Expert Zone

Straight from the Specialists

The golden bubble?

(The views expressed in this column are the author’s own and do not represent those of Reuters)

The spot price of gold crossed $1500/oz on April 22 and confirmed the belief that gold and, even more so, silver, are the best investments. In the last one year, gold gave a return of more than 30 percent; equity (Sensex) a mere 10 percent.

That was not always so. For more than 28 years before 2008, gold was a dead investment. The price of gold which peaked at $850 in 1980 dropped continuously to recover only in the last decade to cross the earlier peak in January 2008. What is surprising, gold was not even a hedge against inflation. Had gold prices increased at the same rate as CPI, gold today would have cost $2200/oz.

Gold has no intrinsic value except for some industrial uses. Hence gold accumulates as stock. New mining of gold is small and expensive. Of silver it is negligible. As such, prices of these metals depend entirely on demand.

U.S. vs China: which economy is bigger, better?

Photo

A girl holds a U.S. and Chinese flag at the White House in Washington January 19, 2011. REUTERS/Kevin Lamarque/Files

(The views expressed in this column are the author’s own and do not represent those of Reuters)

One of the most surprising developments resulting from the financial crisis is the belief among ordinary Americans that China has become the world’s leading economy. This view appeared in the roughest times of 2009 and has persisted even though the impact of the crisis has begun to ebb. U.S. media have frequently conveyed the same belief. But it is patently absurd.

Lower profits, uneasy market

(The views expressed in this column are the author’s own and do not represent those of Reuters)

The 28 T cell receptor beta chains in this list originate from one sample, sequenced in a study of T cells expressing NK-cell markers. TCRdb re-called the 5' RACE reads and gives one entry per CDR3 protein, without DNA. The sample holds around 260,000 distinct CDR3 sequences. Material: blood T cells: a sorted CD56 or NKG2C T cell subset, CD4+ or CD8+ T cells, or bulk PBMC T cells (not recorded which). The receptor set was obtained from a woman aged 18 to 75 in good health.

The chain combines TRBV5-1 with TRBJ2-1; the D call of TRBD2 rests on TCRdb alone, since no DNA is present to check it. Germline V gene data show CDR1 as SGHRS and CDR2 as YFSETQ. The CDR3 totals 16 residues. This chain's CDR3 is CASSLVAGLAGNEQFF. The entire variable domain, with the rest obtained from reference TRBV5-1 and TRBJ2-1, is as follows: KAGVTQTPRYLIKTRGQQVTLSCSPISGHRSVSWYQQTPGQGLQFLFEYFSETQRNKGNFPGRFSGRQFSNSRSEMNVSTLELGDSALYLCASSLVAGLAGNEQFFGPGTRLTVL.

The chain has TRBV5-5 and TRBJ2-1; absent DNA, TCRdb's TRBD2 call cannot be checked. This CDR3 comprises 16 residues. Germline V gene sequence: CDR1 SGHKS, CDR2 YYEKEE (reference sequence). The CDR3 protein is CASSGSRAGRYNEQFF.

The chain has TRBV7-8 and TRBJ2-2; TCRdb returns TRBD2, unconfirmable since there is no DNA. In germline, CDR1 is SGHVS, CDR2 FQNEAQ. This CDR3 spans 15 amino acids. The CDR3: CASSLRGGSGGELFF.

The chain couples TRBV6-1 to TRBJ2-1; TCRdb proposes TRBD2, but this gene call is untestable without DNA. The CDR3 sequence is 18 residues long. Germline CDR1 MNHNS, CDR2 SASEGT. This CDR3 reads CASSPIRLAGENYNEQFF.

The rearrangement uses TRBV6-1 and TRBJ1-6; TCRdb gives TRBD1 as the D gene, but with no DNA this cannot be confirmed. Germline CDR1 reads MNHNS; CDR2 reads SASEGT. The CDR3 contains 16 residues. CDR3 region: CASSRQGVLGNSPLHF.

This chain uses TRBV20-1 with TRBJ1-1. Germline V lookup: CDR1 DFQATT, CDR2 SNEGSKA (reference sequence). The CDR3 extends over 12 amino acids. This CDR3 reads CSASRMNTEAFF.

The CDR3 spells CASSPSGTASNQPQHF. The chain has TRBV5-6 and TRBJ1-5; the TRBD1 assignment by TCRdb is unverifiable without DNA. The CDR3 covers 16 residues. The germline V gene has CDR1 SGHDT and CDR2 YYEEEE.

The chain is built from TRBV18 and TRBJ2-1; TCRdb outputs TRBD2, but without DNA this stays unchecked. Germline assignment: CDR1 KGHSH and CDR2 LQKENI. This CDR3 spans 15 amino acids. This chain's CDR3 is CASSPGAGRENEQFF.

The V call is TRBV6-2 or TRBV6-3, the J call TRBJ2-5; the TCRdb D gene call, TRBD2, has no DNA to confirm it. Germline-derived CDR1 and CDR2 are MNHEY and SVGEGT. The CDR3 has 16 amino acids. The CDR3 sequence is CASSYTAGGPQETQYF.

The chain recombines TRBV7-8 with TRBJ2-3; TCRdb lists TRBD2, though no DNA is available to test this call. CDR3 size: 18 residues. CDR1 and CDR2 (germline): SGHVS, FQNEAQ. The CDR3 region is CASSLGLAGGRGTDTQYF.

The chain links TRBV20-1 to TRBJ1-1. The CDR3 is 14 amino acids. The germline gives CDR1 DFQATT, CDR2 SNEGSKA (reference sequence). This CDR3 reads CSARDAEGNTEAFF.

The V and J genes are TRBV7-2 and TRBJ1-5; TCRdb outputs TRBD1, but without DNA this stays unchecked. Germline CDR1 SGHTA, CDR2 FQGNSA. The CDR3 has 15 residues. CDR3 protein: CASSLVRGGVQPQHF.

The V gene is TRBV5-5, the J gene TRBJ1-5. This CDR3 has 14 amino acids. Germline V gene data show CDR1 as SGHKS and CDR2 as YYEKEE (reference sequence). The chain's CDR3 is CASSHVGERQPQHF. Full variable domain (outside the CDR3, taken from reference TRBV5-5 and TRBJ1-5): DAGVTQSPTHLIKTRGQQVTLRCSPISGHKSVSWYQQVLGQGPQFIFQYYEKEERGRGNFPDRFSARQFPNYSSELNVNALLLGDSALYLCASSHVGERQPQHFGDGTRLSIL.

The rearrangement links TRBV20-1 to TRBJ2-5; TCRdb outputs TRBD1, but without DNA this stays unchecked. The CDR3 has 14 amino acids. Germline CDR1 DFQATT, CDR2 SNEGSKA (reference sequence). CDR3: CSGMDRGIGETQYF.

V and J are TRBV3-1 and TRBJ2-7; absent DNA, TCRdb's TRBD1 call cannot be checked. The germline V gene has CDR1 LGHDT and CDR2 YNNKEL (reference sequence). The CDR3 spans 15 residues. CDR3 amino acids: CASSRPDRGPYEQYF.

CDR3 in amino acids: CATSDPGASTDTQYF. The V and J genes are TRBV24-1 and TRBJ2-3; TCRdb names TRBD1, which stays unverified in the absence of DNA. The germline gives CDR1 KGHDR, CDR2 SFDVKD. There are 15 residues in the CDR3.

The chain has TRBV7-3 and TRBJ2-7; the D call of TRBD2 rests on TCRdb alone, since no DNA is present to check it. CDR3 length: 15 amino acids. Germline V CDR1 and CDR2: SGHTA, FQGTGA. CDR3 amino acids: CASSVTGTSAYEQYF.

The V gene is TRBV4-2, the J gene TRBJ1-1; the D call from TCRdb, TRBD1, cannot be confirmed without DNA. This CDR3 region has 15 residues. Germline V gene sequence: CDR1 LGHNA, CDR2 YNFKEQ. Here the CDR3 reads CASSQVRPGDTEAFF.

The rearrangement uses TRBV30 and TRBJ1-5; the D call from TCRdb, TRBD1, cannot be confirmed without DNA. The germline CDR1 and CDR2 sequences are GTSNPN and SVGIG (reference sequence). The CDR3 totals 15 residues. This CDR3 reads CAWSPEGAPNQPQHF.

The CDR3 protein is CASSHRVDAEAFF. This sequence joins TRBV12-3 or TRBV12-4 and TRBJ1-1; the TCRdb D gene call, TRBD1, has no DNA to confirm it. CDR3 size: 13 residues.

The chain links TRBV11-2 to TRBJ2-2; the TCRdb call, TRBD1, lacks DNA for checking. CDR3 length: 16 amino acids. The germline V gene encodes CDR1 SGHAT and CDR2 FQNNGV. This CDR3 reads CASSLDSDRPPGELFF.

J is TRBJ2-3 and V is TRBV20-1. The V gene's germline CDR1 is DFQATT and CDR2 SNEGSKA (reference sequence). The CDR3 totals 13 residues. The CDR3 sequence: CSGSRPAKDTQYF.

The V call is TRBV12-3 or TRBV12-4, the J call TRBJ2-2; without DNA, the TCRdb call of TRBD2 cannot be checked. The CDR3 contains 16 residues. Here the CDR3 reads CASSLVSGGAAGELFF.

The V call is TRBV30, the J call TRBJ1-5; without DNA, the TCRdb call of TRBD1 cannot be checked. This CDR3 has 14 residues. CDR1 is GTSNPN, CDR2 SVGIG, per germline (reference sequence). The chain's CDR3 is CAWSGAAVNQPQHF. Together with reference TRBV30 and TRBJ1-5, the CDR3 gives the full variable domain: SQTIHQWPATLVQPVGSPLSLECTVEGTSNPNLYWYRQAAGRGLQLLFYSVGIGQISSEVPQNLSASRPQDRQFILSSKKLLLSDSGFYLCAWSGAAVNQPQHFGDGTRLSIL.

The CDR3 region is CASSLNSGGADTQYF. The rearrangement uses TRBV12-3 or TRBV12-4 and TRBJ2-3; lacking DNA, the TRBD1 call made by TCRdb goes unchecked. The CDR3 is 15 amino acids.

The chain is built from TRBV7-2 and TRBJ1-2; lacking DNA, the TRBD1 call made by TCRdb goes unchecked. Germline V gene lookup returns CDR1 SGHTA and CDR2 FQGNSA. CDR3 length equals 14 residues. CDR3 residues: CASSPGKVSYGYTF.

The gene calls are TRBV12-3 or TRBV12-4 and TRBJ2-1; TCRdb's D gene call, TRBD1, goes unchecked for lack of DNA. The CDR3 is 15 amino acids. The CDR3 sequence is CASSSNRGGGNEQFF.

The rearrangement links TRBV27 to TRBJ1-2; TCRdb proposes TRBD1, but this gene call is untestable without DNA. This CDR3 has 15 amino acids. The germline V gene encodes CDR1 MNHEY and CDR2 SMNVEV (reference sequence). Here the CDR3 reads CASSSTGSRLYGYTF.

On April 11, the CSO announced a further dip in industrial growth to 3.6 percent, bringing the Sensex down 189 points. That index was for February, the expectation about March is no better — which leaves the market a little cold.

What to expect from earnings season?

(The views expressed in this column are the author’s own and do not represent those of either Principal Pnb or Reuters)

The markets seem to be meandering in search of a push to move on in some direction.

Budget 2011: Good news for mutual fund industry?

An employee counts rupees at a cash counter inside a bank in Mumbai June 21, 2010. REUTERS/Rupak de Chowdhuri/Files(The views expressed in this column are the author’s own own and do not represent those of either Principal Pnb or Reuters)

When it comes to the mutual fund industry, the 2011-12 budget has good news and not so bad news.

Chinese investment in US: $2 trln and counting

Chinese one yuan coins are placed on 100 yuan banknotes in this illustrative photograph taken in Beijing February 8, 2011. REUTERS/Petar Kujundzic/Files
(The views expressed in this column are the author’s own and do not represent those of Reuters)

If most members of Congress were asked how much China has invested in the U.S., they would respond with about $900 billion. This is a notable sum. Yet it’s too low by $1 trillion and possibly more. If many participants in financial markets were asked about Chinese investment in the U.S., they would fret over the possibility of disinvestment. This seems perfectly reasonable. At present, though, it’s essentially impossible.

More important than the yuan: Opening China’s capital account

Chinese one yuan coins are placed on 100 yuan banknotes in this illustrative photograph taken in Beijing February 8, 2011. REUTERS/Petar Kujundzic
(The views expressed in this column are the author’s own and do not represent those of Reuters)

The entire global economy would benefit if the dollar-yuan exchange rate were driven by market demand. It would contribute to a U.S.-China economic relationship that is more balanced, more sustainable and more beneficial to people in both countries in a way that a government-ordered revaluation would not.

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